Fashionable page design during this time, although based on geometric principles, combines decorative elements with typefaces of varying size and style. This is seen in the work of Bodoni’s contemporary, Pierre Simon Fournier. (Haley 48) Bodoni’s early designs reveal this French influence. In one comparison, Bodoni’s first printed specimen book of 1771, Fregi Majuscole, emulates Fournier’s established Manuel Typographique.
John Baskerville was the first printer to eliminate ornamentation in his layouts.

Alternatively he introduced unprecedented amounts of blank space and wide margins to the page. Baskerville also made significant technological improvements allowing for more advanced letterform design. Prior to Baskerville, the sharpness of a letter was prohibited by how thinly type could be cast, and how the ink that collected on the type created blobs when printed. However, Baskerville increased the quality of printing presses, papermaking processes, ink quality, and typecasting, allowing an increasing sharpness and thinness within a letter. Though Baskerville’s designs were not popular with his contemporaries, Bodoni assumed and modified them to perfect his own creations. (Meggs 114)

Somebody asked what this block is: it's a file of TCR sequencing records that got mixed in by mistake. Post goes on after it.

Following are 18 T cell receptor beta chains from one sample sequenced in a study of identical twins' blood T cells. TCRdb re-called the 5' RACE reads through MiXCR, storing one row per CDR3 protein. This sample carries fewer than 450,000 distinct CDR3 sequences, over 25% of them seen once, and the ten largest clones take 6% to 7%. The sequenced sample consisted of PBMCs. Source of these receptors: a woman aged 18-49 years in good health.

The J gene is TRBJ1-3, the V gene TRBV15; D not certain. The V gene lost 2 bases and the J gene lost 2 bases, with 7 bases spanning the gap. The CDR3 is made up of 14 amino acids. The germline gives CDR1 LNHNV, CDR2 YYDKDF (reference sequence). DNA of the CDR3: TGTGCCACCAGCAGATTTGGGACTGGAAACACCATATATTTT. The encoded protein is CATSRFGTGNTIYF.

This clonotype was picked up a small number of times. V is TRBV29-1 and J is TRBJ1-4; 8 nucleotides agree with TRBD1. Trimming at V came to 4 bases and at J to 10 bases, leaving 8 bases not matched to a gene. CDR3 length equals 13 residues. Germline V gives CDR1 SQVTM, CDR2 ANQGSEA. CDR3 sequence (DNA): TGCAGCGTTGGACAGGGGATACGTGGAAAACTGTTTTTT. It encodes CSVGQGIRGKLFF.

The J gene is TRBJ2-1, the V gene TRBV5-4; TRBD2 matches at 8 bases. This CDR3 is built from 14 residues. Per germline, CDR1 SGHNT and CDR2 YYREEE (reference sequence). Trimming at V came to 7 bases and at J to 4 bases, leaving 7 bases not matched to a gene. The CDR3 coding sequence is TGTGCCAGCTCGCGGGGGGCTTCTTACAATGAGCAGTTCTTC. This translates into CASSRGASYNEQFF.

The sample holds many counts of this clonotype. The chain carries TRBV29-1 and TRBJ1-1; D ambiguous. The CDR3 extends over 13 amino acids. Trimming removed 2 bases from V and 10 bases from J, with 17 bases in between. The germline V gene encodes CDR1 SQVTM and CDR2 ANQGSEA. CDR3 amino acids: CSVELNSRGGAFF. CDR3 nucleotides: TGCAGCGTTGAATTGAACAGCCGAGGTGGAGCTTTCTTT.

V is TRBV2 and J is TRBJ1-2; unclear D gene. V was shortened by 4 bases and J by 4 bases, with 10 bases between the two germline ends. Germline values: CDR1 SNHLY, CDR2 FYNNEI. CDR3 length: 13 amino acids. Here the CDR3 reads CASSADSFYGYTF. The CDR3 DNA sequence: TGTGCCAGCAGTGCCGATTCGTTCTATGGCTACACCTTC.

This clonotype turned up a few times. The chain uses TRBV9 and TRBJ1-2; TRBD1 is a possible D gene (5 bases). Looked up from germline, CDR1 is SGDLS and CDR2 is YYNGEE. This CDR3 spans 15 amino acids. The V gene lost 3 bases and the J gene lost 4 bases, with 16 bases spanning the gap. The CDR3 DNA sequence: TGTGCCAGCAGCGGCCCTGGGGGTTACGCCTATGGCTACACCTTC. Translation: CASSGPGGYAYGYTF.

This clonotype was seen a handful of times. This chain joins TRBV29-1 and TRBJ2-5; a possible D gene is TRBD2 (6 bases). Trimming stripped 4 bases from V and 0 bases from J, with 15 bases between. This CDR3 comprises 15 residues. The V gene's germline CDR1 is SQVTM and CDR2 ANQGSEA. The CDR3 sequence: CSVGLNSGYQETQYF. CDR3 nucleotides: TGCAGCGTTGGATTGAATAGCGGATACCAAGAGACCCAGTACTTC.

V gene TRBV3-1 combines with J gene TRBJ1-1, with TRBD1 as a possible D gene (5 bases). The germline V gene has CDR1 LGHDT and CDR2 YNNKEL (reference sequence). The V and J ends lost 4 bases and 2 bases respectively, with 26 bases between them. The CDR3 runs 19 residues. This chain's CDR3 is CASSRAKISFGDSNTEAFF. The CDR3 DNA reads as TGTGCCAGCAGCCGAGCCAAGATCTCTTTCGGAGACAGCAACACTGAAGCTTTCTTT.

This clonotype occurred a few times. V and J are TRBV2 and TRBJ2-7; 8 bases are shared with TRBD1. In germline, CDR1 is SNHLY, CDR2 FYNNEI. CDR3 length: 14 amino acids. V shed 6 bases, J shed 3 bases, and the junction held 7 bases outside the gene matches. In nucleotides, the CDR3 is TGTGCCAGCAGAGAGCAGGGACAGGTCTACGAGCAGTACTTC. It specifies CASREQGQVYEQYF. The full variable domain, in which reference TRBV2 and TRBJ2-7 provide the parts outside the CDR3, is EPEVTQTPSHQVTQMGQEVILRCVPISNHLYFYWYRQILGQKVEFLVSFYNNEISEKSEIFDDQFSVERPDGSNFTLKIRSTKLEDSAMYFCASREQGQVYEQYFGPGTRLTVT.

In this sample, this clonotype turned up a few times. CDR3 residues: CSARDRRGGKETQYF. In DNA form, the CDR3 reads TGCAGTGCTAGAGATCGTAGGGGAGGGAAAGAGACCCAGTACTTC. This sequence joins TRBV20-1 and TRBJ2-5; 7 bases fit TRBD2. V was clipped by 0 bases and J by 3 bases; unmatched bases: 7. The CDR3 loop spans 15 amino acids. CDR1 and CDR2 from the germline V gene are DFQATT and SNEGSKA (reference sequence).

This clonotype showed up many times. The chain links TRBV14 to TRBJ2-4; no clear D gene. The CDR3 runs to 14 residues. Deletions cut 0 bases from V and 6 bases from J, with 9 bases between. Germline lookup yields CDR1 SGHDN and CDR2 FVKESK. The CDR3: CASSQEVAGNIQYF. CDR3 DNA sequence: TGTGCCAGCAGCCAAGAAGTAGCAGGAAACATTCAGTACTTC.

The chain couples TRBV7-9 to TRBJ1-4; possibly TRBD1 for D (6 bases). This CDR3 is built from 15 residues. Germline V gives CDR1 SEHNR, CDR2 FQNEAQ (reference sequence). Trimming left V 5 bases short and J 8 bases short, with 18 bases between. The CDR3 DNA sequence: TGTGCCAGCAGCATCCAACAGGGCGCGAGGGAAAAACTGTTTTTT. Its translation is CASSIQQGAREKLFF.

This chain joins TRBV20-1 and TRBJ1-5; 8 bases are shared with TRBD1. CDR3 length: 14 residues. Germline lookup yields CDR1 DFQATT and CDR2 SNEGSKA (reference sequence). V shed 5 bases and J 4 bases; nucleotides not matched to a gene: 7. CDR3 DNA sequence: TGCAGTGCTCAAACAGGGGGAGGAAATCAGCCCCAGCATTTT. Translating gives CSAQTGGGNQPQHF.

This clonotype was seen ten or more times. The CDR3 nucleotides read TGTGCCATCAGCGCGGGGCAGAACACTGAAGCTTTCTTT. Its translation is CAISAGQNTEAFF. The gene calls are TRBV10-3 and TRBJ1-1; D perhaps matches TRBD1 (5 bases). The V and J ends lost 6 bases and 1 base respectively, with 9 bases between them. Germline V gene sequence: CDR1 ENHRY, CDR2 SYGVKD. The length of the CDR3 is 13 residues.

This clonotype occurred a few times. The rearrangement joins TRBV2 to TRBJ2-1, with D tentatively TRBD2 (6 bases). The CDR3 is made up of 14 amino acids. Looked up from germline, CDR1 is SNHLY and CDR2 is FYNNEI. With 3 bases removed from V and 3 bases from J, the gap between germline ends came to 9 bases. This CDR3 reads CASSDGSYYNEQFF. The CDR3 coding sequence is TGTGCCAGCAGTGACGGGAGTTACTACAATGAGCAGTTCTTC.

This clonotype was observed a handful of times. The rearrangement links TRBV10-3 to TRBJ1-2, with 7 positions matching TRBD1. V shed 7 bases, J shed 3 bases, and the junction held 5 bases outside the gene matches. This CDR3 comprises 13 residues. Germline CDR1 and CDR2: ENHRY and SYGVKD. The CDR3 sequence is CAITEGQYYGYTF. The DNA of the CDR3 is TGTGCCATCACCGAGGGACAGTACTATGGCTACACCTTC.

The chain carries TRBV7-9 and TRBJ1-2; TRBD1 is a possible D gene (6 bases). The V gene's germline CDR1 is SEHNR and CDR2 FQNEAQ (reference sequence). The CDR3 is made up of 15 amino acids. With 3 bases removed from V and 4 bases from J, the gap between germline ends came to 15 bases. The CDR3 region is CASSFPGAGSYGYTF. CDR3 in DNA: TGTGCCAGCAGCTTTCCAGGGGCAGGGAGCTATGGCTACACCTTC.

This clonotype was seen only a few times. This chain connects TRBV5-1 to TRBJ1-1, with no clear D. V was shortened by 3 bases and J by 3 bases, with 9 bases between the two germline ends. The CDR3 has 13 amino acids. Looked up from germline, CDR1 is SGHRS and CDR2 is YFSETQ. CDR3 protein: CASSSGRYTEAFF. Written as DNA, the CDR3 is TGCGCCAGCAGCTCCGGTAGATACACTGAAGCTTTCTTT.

The beautiful contrast as between light and shade comes naturally from any writing done with a well-cut pen held properly in the hand.



Borrowed from the handwritten letterform, the serif, or the stroke at the terminal of a letter, traditionally functioned as a way to finish pulling ink when using a quill pen. The angle of the serif ’s outside edge is related to how a pen is held. Typographic historian T.M. Cleland observes that, “serifs of the lowercase letters... in the earlier types do not form a right angle with the upright strokes, but rather an acute one” (25). Caslon and Baskerville’s serifs have more severe angles than Bodoni’s, reflecting an earlier form of writing. The writing in Bodoni’s period was done by a quill cut like a chisel, so when it was brought down it rendered a broad line, and side to side a thin line. This new quill allows the creation of a form previously unattainable. This technological advancement allows the thinness of the serif to remain constant and minimal, and an equally impressive sharp right angle at the connection of the serif and upright stroke.

Bracketing, the degree of the curve that connects the underside of the serif to the upright letter stroke, decreases when moving from Caslon to Baskerville. Therefore Baskerville is said to have less bracketing than Caslon. The advancements made by Baskerville in printing technology, when combined with the influence of the particular quill of Bodoni’s period, results in eschewed bracketing. The serif’s sharp geometry and lack of bracketing results in an unprecedented crispness.